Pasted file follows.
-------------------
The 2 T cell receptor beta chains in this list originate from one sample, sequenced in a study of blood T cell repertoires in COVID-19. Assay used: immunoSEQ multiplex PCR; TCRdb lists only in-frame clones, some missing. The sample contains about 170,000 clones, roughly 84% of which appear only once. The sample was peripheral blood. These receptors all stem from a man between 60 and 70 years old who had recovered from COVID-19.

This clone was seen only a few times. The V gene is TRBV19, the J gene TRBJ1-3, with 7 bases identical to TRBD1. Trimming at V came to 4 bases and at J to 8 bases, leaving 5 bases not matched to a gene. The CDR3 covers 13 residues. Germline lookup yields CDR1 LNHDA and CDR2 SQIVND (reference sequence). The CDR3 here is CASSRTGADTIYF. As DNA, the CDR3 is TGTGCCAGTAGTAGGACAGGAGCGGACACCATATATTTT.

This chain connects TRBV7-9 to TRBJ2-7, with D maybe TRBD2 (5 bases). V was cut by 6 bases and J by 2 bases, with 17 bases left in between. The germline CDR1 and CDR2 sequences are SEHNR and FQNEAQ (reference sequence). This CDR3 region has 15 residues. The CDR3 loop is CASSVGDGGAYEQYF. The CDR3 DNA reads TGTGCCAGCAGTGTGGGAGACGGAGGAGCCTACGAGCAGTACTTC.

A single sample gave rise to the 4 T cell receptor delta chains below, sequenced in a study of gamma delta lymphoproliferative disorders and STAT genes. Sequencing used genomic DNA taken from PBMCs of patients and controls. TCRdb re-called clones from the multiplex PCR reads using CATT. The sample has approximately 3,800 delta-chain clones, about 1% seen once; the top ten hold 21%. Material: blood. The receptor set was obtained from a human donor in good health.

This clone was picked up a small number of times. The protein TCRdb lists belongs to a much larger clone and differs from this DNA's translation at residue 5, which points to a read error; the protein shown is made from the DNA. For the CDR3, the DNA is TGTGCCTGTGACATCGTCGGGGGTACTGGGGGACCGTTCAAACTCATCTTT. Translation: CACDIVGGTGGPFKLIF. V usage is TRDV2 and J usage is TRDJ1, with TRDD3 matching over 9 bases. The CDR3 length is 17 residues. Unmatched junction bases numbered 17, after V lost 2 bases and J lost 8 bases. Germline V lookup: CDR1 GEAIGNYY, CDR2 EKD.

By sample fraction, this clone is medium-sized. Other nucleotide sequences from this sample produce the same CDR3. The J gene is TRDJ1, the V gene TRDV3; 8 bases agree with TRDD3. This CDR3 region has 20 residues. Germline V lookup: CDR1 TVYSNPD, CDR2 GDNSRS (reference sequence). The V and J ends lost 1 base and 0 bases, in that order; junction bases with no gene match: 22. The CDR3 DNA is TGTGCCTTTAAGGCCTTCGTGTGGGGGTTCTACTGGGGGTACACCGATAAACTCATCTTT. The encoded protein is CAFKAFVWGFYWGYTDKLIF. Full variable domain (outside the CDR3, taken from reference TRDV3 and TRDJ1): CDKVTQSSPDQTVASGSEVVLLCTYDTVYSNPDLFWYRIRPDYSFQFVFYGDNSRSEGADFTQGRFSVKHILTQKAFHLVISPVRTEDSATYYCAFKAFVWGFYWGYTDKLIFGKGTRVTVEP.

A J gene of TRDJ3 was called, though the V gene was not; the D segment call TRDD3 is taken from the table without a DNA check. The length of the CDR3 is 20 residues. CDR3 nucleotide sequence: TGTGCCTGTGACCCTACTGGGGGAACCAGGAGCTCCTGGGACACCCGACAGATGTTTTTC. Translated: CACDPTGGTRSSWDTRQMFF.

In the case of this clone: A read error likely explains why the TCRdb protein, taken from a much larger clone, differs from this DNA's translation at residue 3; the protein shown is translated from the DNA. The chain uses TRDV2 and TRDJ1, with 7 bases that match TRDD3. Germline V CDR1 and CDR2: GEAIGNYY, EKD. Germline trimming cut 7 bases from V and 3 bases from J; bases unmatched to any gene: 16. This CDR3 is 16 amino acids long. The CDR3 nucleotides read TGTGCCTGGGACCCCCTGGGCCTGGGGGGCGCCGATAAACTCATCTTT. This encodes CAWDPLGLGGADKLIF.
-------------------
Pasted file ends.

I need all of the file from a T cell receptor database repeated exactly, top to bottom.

The 2 T cell receptor beta chains in this list originate from one sample, sequenced in a study of blood T cell repertoires in COVID-19. Assay used: immunoSEQ multiplex PCR; TCRdb lists only in-frame clones, some missing. The sample contains about 170,000 clones, roughly 84% of which appear only once. The sample was peripheral blood. These receptors all stem from a man between 60 and 70 years old who had recovered from COVID-19.

This clone was seen only a few times. The V gene is TRBV19, the J gene TRBJ1-3, with 7 bases identical to TRBD1. Trimming at V came to 4 bases and at J to 8 bases, leaving 5 bases not matched to a gene. The CDR3 covers 13 residues. Germline lookup yields CDR1 LNHDA and CDR2 SQIVND (reference sequence). The CDR3 here is CASSRTGADTIYF. As DNA, the CDR3 is TGTGCCAGTAGTAGGACAGGAGCGGACACCATATATTTT.

This chain connects TRBV7-9 to TRBJ2-7, with D maybe TRBD2 (5 bases). V was cut by 6 bases and J by 2 bases, with 17 bases left in between. The germline CDR1 and CDR2 sequences are SEHNR and FQNEAQ (reference sequence). This CDR3 region has 15 residues. The CDR3 loop is CASSVGDGGAYEQYF. The CDR3 DNA reads TGTGCCAGCAGTGTGGGAGACGGAGGAGCCTACGAGCAGTACTTC.

A single sample gave rise to the 4 T cell receptor delta chains below, sequenced in a study of gamma delta lymphoproliferative disorders and STAT genes. Sequencing used genomic DNA taken from PBMCs of patients and controls. TCRdb re-called clones from the multiplex PCR reads using CATT. The sample has approximately 3,800 delta-chain clones, about 1% seen once; the top ten hold 21%. Material: blood. The receptor set was obtained from a human donor in good health.

This clone was picked up a small number of times. The protein TCRdb lists belongs to a much larger clone and differs from this DNA's translation at residue 5, which points to a read error; the protein shown is made from the DNA. For the CDR3, the DNA is TGTGCCTGTGACATCGTCGGGGGTACTGGGGGACCGTTCAAACTCATCTTT. Translation: CACDIVGGTGGPFKLIF. V usage is TRDV2 and J usage is TRDJ1, with TRDD3 matching over 9 bases. The CDR3 length is 17 residues. Unmatched junction bases numbered 17, after V lost 2 bases and J lost 8 bases. Germline V lookup: CDR1 GEAIGNYY, CDR2 EKD.

By sample fraction, this clone is medium-sized. Other nucleotide sequences from this sample produce the same CDR3. The J gene is TRDJ1, the V gene TRDV3; 8 bases agree with TRDD3. This CDR3 region has 20 residues. Germline V lookup: CDR1 TVYSNPD, CDR2 GDNSRS (reference sequence). The V and J ends lost 1 base and 0 bases, in that order; junction bases with no gene match: 22. The CDR3 DNA is TGTGCCTTTAAGGCCTTCGTGTGGGGGTTCTACTGGGGGTACACCGATAAACTCATCTTT. The encoded protein is CAFKAFVWGFYWGYTDKLIF. Full variable domain (outside the CDR3, taken from reference TRDV3 and TRDJ1): CDKVTQSSPDQTVASGSEVVLLCTYDTVYSNPDLFWYRIRPDYSFQFVFYGDNSRSEGADFTQGRFSVKHILTQKAFHLVISPVRTEDSATYYCAFKAFVWGFYWGYTDKLIFGKGTRVTVEP.

A J gene of TRDJ3 was called, though the V gene was not; the D segment call TRDD3 is taken from the table without a DNA check. The length of the CDR3 is 20 residues. CDR3 nucleotide sequence: TGTGCCTGTGACCCTACTGGGGGAACCAGGAGCTCCTGGGACACCCGACAGATGTTTTTC. Translated: CACDPTGGTRSSWDTRQMFF.

In the case of this clone: A read error likely explains why the TCRdb protein, taken from a much larger clone, differs from this DNA's translation at residue 3; the protein shown is translated from the DNA. The chain uses TRDV2 and TRDJ1, with 7 bases that match TRDD3. Germline V CDR1 and CDR2: GEAIGNYY, EKD. Germline trimming cut 7 bases from V and 3 bases from J; bases unmatched to any gene: 16. This CDR3 is 16 amino acids long. The CDR3 nucleotides read TGTGCCTGGGACCCCCTGGGCCTGGGGGGCGCCGATAAACTCATCTTT. This encodes CAWDPLGLGGADKLIF.